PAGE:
The victim said she wanted to separate in March 2014. She alleged in court that shortly afterwards he head-butted her in the kitchen during a row over their child's birthday. He claimed she hit her head off the press.
A few days later she returned to find the living doused in lighter fluid and her husband sitting in a chair smoking cigarettes while their son slept upstairs. She stayed up all night cleaning the house.
Over the following nights the accused would pace the floor, becoming increasingly aggressive and telling her they weren't separating.
On one occasion he became very aggressive and told her “I can do this if I want; I can rape you if I want.” The rape occurred sometime after this on May 25, 2014.
Immediately beforehand he told her: “We’re finished talking, we’re staying together. I’ve decided we’re staying together. You don’t get to decide this. It will be my choice if we ever separate.”
She said he took up a knife and said he could cut her face open before pushing her upstairs and raping her.
Afterwards he told her “I'm not finished.” She said she “nearly fell apart” and promised him they would stay together. She said he told her “you better fucking mean it because if not, you’re dead.”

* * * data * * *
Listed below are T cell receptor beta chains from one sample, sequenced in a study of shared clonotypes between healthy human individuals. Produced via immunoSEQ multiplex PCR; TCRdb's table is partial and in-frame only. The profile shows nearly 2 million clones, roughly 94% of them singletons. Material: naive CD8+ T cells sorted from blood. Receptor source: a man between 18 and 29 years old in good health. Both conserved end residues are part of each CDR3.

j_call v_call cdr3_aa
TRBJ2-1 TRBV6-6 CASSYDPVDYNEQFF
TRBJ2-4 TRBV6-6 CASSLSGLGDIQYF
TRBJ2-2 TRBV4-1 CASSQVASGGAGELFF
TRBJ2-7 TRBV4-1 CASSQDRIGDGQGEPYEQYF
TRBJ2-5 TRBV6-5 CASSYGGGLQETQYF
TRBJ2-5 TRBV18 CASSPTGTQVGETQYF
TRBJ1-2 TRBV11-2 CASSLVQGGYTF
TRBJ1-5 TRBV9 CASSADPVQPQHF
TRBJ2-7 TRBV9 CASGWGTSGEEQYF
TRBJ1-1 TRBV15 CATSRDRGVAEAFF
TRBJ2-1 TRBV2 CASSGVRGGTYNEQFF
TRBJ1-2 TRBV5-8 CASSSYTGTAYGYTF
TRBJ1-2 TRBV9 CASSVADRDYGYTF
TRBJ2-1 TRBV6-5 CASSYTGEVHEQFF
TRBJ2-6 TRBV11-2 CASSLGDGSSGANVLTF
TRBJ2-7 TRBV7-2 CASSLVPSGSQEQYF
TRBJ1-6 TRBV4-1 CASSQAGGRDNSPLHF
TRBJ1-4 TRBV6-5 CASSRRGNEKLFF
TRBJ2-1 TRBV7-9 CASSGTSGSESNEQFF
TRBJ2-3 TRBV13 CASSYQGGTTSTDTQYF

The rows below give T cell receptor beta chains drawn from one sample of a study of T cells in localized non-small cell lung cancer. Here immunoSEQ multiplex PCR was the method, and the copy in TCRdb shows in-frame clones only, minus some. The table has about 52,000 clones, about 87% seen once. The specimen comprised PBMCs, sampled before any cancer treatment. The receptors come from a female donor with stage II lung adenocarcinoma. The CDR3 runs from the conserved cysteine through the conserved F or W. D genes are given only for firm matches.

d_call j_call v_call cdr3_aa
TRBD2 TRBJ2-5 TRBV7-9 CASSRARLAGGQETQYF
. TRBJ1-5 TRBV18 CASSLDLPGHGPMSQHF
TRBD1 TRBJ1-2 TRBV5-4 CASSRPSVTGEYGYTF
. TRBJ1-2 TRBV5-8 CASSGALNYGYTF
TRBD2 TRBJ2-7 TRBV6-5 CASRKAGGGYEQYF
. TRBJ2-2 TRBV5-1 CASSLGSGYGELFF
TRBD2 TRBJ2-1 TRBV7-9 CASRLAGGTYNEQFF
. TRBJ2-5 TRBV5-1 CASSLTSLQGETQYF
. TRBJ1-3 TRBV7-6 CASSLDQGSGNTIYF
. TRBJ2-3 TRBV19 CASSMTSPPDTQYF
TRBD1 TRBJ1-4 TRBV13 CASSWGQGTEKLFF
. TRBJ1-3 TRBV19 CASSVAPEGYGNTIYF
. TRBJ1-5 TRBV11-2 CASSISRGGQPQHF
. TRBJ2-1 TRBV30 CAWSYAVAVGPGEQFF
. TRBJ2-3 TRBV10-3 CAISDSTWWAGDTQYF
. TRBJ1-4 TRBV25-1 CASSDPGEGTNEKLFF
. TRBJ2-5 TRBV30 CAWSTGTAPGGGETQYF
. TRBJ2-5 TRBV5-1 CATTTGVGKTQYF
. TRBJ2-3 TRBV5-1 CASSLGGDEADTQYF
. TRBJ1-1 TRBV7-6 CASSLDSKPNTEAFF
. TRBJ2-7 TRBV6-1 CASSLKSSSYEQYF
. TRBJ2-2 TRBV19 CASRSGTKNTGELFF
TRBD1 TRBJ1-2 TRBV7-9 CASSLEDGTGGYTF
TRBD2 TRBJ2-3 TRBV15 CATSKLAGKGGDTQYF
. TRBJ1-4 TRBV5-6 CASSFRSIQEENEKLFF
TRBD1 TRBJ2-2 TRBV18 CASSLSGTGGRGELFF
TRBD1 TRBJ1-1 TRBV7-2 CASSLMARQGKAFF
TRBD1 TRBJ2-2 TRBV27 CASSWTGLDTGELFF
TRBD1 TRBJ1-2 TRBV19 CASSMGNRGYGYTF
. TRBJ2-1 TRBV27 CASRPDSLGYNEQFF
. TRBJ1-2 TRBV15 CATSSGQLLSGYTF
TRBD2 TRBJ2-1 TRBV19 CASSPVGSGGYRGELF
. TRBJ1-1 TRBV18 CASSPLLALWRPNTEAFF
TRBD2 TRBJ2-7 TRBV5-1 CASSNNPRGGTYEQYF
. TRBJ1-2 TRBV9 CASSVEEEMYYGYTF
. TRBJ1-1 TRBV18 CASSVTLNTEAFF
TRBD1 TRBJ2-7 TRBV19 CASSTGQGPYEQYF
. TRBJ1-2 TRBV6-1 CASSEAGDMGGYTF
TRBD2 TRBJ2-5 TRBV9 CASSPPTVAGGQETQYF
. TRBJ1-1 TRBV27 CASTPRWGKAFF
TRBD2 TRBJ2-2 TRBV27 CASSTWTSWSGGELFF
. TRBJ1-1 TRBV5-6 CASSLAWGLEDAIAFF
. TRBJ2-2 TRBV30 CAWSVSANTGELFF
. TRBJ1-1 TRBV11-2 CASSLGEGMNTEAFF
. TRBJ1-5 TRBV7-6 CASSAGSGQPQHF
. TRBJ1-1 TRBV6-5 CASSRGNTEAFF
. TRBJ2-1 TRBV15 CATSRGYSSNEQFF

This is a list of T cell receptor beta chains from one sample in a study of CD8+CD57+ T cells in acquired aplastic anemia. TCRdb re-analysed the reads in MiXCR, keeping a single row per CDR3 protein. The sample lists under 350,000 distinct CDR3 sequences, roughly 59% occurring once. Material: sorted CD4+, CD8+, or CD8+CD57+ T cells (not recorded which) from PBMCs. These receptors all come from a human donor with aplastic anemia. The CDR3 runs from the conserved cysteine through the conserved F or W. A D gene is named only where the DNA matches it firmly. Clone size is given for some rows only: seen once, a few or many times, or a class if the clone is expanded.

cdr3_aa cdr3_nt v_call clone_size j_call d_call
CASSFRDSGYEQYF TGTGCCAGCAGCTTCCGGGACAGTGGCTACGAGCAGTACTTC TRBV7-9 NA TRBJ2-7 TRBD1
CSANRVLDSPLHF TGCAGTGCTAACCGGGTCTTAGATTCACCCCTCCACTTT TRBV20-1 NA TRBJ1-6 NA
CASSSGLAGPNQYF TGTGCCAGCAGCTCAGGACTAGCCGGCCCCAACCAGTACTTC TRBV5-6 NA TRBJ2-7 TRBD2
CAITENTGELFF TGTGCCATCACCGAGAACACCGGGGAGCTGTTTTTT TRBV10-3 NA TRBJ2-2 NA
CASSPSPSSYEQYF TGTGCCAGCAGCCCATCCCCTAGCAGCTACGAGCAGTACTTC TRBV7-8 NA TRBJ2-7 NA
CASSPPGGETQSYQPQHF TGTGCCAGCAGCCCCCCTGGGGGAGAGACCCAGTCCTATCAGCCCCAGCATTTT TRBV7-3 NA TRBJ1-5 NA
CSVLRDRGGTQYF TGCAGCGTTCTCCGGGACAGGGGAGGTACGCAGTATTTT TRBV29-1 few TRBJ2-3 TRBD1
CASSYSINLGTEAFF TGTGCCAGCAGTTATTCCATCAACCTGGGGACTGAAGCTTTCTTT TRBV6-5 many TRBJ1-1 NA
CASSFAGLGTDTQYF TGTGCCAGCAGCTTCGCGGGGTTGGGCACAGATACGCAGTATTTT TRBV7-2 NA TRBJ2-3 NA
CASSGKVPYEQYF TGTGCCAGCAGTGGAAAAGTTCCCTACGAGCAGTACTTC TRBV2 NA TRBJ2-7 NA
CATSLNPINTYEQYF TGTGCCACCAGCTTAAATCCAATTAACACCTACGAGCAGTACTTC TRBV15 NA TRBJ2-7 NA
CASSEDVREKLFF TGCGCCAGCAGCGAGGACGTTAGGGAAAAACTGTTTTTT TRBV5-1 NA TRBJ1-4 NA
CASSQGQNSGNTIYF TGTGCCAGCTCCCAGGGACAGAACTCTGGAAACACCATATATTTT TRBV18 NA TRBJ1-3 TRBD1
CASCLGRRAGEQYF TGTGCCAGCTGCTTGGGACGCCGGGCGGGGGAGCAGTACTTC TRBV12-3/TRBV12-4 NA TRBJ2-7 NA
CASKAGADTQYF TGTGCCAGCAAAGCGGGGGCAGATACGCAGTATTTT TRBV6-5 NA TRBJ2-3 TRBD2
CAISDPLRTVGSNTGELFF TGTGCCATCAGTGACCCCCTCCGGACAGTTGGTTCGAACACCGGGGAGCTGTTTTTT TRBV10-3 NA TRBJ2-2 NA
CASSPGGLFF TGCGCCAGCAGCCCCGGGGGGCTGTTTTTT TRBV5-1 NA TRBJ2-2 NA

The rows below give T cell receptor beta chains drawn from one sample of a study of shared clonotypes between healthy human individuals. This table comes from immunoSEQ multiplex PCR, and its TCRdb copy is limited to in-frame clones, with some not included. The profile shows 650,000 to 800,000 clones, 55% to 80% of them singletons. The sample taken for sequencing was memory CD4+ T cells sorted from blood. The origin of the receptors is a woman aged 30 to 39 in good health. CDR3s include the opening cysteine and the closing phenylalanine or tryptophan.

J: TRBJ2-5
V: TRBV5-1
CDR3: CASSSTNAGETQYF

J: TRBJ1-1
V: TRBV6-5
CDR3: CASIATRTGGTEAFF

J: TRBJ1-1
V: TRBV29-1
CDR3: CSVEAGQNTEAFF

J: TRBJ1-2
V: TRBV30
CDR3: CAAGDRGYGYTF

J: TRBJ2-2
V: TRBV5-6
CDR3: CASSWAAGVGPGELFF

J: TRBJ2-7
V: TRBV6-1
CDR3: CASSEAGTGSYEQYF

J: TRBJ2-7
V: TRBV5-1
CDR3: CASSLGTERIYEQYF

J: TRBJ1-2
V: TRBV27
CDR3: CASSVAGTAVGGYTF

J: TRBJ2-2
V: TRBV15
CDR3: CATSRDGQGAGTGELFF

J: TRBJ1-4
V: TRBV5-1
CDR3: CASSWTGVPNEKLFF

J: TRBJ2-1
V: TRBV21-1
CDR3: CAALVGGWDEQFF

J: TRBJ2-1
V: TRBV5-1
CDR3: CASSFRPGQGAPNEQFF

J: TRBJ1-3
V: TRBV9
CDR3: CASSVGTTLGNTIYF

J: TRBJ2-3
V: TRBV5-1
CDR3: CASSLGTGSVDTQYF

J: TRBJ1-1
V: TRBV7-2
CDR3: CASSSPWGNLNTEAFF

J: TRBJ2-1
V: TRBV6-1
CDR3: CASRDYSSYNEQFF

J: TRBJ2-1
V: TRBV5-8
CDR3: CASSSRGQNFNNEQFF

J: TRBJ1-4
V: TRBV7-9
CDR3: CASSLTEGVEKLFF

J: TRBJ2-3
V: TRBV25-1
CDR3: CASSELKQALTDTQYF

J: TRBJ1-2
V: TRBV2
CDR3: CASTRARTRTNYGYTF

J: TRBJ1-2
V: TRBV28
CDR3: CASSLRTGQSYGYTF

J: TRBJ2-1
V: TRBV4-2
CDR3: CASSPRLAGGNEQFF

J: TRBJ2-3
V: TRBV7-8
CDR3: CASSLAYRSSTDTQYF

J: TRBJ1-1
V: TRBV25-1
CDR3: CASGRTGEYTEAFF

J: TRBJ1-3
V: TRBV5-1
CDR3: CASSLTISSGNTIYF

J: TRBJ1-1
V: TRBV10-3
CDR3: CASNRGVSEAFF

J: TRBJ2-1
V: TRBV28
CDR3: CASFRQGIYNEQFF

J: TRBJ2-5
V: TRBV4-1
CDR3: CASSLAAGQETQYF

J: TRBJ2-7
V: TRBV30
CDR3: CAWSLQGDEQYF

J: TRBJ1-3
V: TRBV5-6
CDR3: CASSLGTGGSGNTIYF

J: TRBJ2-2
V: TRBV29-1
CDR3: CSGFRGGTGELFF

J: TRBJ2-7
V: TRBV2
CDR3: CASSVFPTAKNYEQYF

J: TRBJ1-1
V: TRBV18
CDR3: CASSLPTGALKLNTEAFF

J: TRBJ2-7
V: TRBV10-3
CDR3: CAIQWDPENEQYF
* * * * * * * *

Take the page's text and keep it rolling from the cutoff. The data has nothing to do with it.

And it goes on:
The next day she went to the Family Court and obtained an interim barring order before going to her parents. Her husband rang her there and told her she was “dead”. Her parents gave evidence that they overheard him saying this.
She said over the following weeks the accused seemed to know where she was at all times. She went to her phone settings and found that a tracking app had been installed without her knowledge.
In early June she was driving to work when he tried to get into her car. She drove away but was again confronted by the accused in a supermarket later that day. He demanded to see their son and tried to grab her keys from her before telling her “next time I'll bring a hammer.”
She said that as she was driving away, her husband was following her and crashed into the back of her at the traffic lights while child was in the back of her car.
In early August he allegedly grabbed the woman's arm when they met to arrange access visits for their child and told her “you want to drop all this barring order stuff because I'm going to do you serious damage.” The jury could not agree on this count.
On August 7th he hit her over the head with a hammer in front of several witnesses. This was the only offence he admitted to.